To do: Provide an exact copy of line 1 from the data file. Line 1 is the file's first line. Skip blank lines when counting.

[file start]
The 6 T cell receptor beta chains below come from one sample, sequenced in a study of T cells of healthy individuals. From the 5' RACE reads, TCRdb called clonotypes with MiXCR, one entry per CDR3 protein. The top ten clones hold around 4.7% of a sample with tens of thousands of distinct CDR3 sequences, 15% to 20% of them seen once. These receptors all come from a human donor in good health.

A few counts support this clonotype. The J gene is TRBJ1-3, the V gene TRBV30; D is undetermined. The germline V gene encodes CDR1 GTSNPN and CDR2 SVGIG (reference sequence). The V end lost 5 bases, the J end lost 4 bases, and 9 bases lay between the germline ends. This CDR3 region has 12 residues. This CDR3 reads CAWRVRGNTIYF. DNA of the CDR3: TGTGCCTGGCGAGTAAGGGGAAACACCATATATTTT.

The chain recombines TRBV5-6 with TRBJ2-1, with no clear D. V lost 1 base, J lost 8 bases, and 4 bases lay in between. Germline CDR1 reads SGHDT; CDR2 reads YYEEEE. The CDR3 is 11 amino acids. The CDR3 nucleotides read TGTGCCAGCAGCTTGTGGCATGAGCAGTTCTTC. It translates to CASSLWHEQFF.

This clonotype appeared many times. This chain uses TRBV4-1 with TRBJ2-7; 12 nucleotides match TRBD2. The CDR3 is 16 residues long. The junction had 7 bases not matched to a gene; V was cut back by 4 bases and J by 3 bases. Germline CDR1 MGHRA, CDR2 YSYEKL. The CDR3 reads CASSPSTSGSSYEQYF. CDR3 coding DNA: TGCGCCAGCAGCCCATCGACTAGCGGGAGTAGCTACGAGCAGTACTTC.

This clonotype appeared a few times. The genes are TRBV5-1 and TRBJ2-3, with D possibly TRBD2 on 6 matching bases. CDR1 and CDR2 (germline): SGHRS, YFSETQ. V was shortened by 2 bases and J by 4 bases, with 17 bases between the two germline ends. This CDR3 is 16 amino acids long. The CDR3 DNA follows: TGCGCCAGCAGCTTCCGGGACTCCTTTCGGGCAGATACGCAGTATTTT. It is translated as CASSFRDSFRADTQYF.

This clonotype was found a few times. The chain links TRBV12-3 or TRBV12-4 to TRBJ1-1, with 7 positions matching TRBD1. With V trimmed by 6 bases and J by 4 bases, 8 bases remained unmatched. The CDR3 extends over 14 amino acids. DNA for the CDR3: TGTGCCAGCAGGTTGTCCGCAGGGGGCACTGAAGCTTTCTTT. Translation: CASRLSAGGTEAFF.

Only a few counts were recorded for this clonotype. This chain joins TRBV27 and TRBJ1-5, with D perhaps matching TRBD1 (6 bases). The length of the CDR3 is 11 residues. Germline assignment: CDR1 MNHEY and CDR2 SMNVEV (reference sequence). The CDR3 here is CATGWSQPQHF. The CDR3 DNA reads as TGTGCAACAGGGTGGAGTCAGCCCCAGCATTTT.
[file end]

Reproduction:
The 6 T cell receptor beta chains below come from one sample, sequenced in a study of T cells of healthy individuals. From the 5' RACE reads, TCRdb called clonotypes with MiXCR, one entry per CDR3 protein. The top ten clones hold around 4.7% of a sample with tens of thousands of distinct CDR3 sequences, 15% to 20% of them seen once. These receptors all come from a human donor in good health.